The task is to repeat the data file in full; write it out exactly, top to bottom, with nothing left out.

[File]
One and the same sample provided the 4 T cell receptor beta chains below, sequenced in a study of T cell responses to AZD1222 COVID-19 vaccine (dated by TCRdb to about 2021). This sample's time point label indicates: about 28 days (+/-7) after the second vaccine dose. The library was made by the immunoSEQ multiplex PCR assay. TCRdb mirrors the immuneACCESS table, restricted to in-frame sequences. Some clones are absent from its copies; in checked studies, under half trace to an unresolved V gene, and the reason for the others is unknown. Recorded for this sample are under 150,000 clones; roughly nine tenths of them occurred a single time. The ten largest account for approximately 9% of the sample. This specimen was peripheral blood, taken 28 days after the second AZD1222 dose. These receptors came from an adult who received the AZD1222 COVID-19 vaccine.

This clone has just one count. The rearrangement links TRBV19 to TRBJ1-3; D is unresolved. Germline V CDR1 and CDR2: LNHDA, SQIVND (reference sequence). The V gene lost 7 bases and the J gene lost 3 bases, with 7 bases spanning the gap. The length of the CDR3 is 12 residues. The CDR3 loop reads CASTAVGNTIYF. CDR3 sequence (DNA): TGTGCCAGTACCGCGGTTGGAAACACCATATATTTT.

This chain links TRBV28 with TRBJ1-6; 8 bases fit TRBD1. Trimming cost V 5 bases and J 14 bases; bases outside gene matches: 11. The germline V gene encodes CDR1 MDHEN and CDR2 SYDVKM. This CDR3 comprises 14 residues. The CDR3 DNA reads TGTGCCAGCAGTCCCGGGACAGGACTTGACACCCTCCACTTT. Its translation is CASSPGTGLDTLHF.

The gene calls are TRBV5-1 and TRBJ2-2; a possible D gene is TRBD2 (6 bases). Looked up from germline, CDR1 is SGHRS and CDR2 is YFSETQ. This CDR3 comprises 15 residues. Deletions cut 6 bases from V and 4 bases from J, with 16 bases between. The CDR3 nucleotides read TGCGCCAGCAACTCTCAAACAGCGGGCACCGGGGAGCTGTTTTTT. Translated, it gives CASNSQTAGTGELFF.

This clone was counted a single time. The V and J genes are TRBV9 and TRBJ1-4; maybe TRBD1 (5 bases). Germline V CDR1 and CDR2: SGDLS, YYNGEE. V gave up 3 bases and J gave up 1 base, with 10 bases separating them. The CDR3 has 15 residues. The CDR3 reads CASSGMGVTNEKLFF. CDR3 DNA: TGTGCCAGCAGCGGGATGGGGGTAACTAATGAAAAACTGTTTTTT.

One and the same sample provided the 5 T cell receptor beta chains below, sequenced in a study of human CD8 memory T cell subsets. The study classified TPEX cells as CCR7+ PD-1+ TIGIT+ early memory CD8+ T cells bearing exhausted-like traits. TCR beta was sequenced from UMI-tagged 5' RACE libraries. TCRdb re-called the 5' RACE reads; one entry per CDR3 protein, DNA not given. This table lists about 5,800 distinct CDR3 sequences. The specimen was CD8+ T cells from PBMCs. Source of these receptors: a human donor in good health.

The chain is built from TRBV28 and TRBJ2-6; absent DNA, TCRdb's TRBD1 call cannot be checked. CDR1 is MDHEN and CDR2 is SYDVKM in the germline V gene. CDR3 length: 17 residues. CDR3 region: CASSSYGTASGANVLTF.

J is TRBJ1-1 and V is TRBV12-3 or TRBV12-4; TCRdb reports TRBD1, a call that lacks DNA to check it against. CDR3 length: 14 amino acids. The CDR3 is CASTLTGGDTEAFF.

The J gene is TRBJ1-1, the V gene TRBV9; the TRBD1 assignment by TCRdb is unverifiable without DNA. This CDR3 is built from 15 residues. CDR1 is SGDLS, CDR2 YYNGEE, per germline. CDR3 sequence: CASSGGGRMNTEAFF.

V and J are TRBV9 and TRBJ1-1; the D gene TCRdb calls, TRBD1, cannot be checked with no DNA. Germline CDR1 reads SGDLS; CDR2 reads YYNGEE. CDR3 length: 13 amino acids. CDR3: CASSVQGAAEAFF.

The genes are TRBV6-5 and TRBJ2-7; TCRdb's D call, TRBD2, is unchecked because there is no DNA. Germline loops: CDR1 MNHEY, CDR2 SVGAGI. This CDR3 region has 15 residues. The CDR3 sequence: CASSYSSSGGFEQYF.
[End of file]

One and the same sample provided the 4 T cell receptor beta chains below, sequenced in a study of T cell responses to AZD1222 COVID-19 vaccine (dated by TCRdb to about 2021). This sample's time point label indicates: about 28 days (+/-7) after the second vaccine dose. The library was made by the immunoSEQ multiplex PCR assay. TCRdb mirrors the immuneACCESS table, restricted to in-frame sequences. Some clones are absent from its copies; in checked studies, under half trace to an unresolved V gene, and the reason for the others is unknown. Recorded for this sample are under 150,000 clones; roughly nine tenths of them occurred a single time. The ten largest account for approximately 9% of the sample. This specimen was peripheral blood, taken 28 days after the second AZD1222 dose. These receptors came from an adult who received the AZD1222 COVID-19 vaccine.

This clone has just one count. The rearrangement links TRBV19 to TRBJ1-3; D is unresolved. Germline V CDR1 and CDR2: LNHDA, SQIVND (reference sequence). The V gene lost 7 bases and the J gene lost 3 bases, with 7 bases spanning the gap. The length of the CDR3 is 12 residues. The CDR3 loop reads CASTAVGNTIYF. CDR3 sequence (DNA): TGTGCCAGTACCGCGGTTGGAAACACCATATATTTT.

This chain links TRBV28 with TRBJ1-6; 8 bases fit TRBD1. Trimming cost V 5 bases and J 14 bases; bases outside gene matches: 11. The germline V gene encodes CDR1 MDHEN and CDR2 SYDVKM. This CDR3 comprises 14 residues. The CDR3 DNA reads TGTGCCAGCAGTCCCGGGACAGGACTTGACACCCTCCACTTT. Its translation is CASSPGTGLDTLHF.

The gene calls are TRBV5-1 and TRBJ2-2; a possible D gene is TRBD2 (6 bases). Looked up from germline, CDR1 is SGHRS and CDR2 is YFSETQ. This CDR3 comprises 15 residues. Deletions cut 6 bases from V and 4 bases from J, with 16 bases between. The CDR3 nucleotides read TGCGCCAGCAACTCTCAAACAGCGGGCACCGGGGAGCTGTTTTTT. Translated, it gives CASNSQTAGTGELFF.

This clone was counted a single time. The V and J genes are TRBV9 and TRBJ1-4; maybe TRBD1 (5 bases). Germline V CDR1 and CDR2: SGDLS, YYNGEE. V gave up 3 bases and J gave up 1 base, with 10 bases separating them. The CDR3 has 15 residues. The CDR3 reads CASSGMGVTNEKLFF. CDR3 DNA: TGTGCCAGCAGCGGGATGGGGGTAACTAATGAAAAACTGTTTTTT.

One and the same sample provided the 5 T cell receptor beta chains below, sequenced in a study of human CD8 memory T cell subsets. The study classified TPEX cells as CCR7+ PD-1+ TIGIT+ early memory CD8+ T cells bearing exhausted-like traits. TCR beta was sequenced from UMI-tagged 5' RACE libraries. TCRdb re-called the 5' RACE reads; one entry per CDR3 protein, DNA not given. This table lists about 5,800 distinct CDR3 sequences. The specimen was CD8+ T cells from PBMCs. Source of these receptors: a human donor in good health.

The chain is built from TRBV28 and TRBJ2-6; absent DNA, TCRdb's TRBD1 call cannot be checked. CDR1 is MDHEN and CDR2 is SYDVKM in the germline V gene. CDR3 length: 17 residues. CDR3 region: CASSSYGTASGANVLTF.

J is TRBJ1-1 and V is TRBV12-3 or TRBV12-4; TCRdb reports TRBD1, a call that lacks DNA to check it against. CDR3 length: 14 amino acids. The CDR3 is CASTLTGGDTEAFF.

The J gene is TRBJ1-1, the V gene TRBV9; the TRBD1 assignment by TCRdb is unverifiable without DNA. This CDR3 is built from 15 residues. CDR1 is SGDLS, CDR2 YYNGEE, per germline. CDR3 sequence: CASSGGGRMNTEAFF.

V and J are TRBV9 and TRBJ1-1; the D gene TCRdb calls, TRBD1, cannot be checked with no DNA. Germline CDR1 reads SGDLS; CDR2 reads YYNGEE. CDR3 length: 13 amino acids. CDR3: CASSVQGAAEAFF.

The genes are TRBV6-5 and TRBJ2-7; TCRdb's D call, TRBD2, is unchecked because there is no DNA. Germline loops: CDR1 MNHEY, CDR2 SVGAGI. This CDR3 region has 15 residues. The CDR3 sequence: CASSYSSSGGFEQYF.